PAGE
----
There is definitely an inverse ratio between the unfavored countryside of Iceland and the level-headed common sense of its inhabitants, however, because when the people there decided to make themselves a little progress they didn't blindly set out cutting and burning and waste-making to do it. Instead, they did the sensible thing (remember when we used to be that way ourselves?) and looked at the earth around them. "Hummm," they said, "if the water and steam churning away beneath us is already boiling hot or hotter . . . and there's so much of it that it bubbles all over the landscape . . . why not put it to use'?"
So they did.
Take Reykjavik, for instance. Half of Iceland's 200,000 people live in or near this capital city and — through the courtesy of Mother Earth and the District Heating System — -every last person enjoys all the hot water he wants. The whole town, you see, is plumbed right into the earth's core. Turn on any local equivalent of an "H" faucet and you'll have as much natural hot water as you want for as long as you want it. (You'll be recycling rather than using up resources, too. The hot water of Iceland is rainwater which has been heated as it seeps into the island's volcanic rocks.)
Reykjavik's city heating plant works the same way. Natural steam and hot water from below the surface is simply run through the pipes of the town which, in turn, are buried in the concrete sidewalks. In addition to supplying such obvious creature comforts as warmth, this set-up makes for some rather picturesque situations. For instance, if it's very cold in Reykjavik (not a common occurrence, due to geothermal activity and the proximity of the Gulf Stream), you can actually see steam rising from the walks.
Snow, of course, melts as soon as it hits the pavement.
The creative Icelanders haven't stopped with heated foot paths, either. A plant at Lake Myvatn, near the Arctic Circle, stands as operating proof that industry doesn't have to pollute. There, natural steam is used to evaporate diatomite (which is exported to Europe for use in filters) from the floor of the lake. The operation has been so successful some experts predict that, eventually, all of Iceland's industry will run on a combination of geothermal and water power.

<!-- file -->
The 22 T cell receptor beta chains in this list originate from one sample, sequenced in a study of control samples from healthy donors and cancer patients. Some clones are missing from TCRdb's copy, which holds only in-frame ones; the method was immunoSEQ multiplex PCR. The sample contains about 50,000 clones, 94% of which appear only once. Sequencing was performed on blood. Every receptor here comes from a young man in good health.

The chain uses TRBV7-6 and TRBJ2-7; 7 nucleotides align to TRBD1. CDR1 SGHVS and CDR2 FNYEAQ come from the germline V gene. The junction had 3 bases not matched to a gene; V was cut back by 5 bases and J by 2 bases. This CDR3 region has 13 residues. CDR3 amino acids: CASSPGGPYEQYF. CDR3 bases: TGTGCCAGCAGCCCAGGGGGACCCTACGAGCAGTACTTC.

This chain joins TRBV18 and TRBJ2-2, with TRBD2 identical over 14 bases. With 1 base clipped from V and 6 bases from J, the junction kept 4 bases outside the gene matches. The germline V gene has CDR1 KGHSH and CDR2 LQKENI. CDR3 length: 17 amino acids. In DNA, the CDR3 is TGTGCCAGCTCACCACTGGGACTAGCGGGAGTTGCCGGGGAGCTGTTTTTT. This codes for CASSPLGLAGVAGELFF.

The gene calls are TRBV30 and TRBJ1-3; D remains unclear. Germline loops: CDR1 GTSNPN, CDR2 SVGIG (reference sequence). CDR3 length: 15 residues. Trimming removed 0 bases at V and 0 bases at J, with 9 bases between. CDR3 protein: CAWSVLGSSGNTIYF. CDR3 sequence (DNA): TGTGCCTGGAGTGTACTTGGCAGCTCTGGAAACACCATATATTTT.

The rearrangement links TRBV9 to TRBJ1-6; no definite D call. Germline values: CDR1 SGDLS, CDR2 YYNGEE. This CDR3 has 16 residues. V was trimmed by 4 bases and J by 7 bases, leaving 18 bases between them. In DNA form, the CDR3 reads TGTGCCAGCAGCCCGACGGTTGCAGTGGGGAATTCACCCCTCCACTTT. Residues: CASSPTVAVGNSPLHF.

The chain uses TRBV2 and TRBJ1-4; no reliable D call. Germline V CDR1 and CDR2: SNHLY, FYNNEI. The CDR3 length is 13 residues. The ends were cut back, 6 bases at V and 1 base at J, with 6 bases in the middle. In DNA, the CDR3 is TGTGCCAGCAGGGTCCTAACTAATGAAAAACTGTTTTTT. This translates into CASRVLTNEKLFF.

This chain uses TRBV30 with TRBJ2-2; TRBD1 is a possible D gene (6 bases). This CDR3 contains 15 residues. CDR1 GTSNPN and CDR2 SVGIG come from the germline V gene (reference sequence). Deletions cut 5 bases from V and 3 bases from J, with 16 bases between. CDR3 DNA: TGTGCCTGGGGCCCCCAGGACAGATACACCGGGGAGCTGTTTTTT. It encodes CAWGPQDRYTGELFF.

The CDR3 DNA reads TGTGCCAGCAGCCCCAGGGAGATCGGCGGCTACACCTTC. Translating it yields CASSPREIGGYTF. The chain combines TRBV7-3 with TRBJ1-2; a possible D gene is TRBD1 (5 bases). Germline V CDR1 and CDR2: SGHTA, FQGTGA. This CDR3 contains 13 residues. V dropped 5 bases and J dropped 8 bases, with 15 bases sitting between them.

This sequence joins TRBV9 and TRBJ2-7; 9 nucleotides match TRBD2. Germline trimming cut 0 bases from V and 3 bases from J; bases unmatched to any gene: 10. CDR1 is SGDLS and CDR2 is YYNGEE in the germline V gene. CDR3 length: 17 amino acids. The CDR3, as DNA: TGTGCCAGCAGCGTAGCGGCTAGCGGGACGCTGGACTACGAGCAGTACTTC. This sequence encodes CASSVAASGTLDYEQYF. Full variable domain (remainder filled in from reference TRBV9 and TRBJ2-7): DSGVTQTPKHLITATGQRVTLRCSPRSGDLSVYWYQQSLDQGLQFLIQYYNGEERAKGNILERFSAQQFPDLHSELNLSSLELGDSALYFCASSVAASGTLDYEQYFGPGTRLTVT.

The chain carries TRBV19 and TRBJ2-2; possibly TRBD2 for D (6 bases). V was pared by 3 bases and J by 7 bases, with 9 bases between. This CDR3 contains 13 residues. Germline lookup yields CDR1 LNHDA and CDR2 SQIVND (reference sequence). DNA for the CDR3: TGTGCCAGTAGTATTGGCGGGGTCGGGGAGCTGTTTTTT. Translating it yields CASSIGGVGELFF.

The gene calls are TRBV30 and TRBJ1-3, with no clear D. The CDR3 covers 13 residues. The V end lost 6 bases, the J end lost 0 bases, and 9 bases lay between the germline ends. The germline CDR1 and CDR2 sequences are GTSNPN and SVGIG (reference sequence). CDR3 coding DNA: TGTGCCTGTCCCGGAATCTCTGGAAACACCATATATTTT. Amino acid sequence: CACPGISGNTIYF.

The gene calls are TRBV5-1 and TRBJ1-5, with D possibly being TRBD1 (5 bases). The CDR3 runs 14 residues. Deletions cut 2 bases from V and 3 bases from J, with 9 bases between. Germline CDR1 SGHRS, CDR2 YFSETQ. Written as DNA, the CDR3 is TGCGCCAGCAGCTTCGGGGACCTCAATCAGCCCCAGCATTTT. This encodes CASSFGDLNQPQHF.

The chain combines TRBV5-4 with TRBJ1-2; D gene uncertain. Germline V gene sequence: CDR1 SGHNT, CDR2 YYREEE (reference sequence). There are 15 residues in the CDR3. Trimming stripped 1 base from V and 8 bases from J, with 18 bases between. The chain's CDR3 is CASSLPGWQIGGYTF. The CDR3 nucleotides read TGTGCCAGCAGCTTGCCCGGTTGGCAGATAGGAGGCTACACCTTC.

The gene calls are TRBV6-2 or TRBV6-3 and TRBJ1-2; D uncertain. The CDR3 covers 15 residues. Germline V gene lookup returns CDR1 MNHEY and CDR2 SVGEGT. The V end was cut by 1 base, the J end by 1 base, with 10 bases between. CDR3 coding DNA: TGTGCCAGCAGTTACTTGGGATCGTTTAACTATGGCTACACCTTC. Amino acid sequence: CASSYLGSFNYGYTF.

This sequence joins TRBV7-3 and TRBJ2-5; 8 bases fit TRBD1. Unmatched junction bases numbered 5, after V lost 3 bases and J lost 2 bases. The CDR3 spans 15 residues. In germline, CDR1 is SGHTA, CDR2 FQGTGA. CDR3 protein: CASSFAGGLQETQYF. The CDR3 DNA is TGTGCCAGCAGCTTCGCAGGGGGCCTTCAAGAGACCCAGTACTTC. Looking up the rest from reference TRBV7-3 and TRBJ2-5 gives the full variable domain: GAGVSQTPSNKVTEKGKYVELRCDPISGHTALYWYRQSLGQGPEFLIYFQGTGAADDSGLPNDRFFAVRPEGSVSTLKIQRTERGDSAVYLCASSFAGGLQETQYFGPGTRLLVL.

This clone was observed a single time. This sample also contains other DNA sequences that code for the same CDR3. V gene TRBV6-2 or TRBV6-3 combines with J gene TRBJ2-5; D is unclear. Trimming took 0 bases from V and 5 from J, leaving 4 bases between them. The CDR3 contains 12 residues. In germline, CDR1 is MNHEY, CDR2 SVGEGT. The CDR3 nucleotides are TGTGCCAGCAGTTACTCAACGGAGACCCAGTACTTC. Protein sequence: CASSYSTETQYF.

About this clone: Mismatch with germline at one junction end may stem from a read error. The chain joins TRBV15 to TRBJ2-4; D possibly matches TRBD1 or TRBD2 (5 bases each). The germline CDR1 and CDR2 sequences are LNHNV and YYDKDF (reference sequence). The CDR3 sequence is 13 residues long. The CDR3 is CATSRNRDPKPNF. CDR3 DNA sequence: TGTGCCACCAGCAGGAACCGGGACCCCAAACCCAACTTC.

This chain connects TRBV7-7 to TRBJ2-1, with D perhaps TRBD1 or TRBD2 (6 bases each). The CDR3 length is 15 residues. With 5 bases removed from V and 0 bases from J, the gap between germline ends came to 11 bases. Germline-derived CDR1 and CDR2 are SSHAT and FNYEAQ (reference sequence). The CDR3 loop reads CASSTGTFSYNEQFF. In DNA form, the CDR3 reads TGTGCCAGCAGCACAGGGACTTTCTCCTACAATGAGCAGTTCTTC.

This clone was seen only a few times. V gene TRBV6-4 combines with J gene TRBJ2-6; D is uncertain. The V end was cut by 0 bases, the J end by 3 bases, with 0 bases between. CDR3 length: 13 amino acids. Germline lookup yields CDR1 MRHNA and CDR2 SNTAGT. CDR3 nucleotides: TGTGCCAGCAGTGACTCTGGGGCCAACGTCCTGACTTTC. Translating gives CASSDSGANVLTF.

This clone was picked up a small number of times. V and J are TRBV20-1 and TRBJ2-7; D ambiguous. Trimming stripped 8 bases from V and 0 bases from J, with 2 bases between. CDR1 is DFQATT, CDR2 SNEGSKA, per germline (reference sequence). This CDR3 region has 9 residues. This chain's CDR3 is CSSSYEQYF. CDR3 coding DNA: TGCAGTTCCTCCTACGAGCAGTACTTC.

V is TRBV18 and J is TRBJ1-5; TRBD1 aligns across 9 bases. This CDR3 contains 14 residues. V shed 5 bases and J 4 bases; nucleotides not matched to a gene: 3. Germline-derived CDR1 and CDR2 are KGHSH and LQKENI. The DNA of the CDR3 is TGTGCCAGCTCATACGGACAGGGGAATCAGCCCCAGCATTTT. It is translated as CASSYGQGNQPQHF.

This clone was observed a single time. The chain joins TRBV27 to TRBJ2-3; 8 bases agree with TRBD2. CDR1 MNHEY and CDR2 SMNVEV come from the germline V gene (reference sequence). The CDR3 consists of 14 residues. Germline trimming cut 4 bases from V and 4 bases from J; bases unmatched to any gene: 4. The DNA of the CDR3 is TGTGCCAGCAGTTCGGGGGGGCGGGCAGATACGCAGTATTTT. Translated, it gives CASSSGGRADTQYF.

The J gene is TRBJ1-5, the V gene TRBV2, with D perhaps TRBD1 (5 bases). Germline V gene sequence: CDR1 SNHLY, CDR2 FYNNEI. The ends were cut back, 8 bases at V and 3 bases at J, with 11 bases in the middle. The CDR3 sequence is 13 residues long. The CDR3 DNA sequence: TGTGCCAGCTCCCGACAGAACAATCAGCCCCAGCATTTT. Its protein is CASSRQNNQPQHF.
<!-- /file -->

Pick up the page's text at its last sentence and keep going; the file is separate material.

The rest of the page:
For that matter, one major Icelandic industry has already largely converted to magma-power. Since the country is — agriculturally speaking — far from gifted, the Icelanders have evolved what amounts to indoor truck farming in huge greenhouses. And those greenhouses, as might be expected, are mostly heated by natural steam. Since much of the flowers, fruit and vegetables produced on these indoor farms is "organic" or naturally grown . . . that's about as natural as you can get (and at the sixty-fourth parallel, to boot!)
Such greenhouses are the major industry of the city of Hverigerdi and the Nature Cure Sanatorium — also located at Hverigerdi — depends heavily on their year-round supply of naturally-grown produce. Doctors in all parts of Iceland regularly send patients to this sanatorium for post-operative care, general physical rehabilitation and just plain relaxation.
A pleasure widely enjoyed all over Iceland is year-round swimming in naturally heated water and guests at the Nature Cure Sanatorium luxuriate in a refinement of this geothermal gift: three pools (warm, hot and hotter) held at constant temperature by mixing cooler water with the magma-heated variety. Hot mud baths are also available at the center.
Sanatorium guests sample still another use for geothermal heat when dough is placed in a can, sealed, put in a net and lowered into the mouth of an active steam geyser. When the container is pulled up 24 hours later, they have steam-baked organic bread'.
Such random examples of Iceland's praiseworthy use of her geothermal resources are all very well, of course, but they tell only fragments of the whole story. And that story is so obvious that it's sometimes easy to overlook. I know that — even after several days in the country — I still didn't realize just how intelligently and widely the people of Iceland have substituted clean magma power for polluting energy sources until I left Hverigerdi's health center and returned to bustling Reykjavik Suddenly, I realized that I hadn't started feeling rot ten again upon my return to "civilization". Thanks to geothermal power, the air in Iceland's capital is as sweet as that of the countryside.
And that, to me, sums up what Iceland is all about . . . a people who have built the most meager of natural resources into a nation of which nature herself must be proud.
How tragic it will be if we — who have so much more than Iceland — disregard this lesson. How tragic if we insist on plundering Alaska for petroleum, spreading oil slicks down the western seaboard, strip mining New Mexico and choking the air of the southwest . . . to run electric toothbrushes in Los Angeles. How tragic if we refuse to tap the clean geothermal power in California's Imperial Valley and wind up . . . in the end . . . with nothing.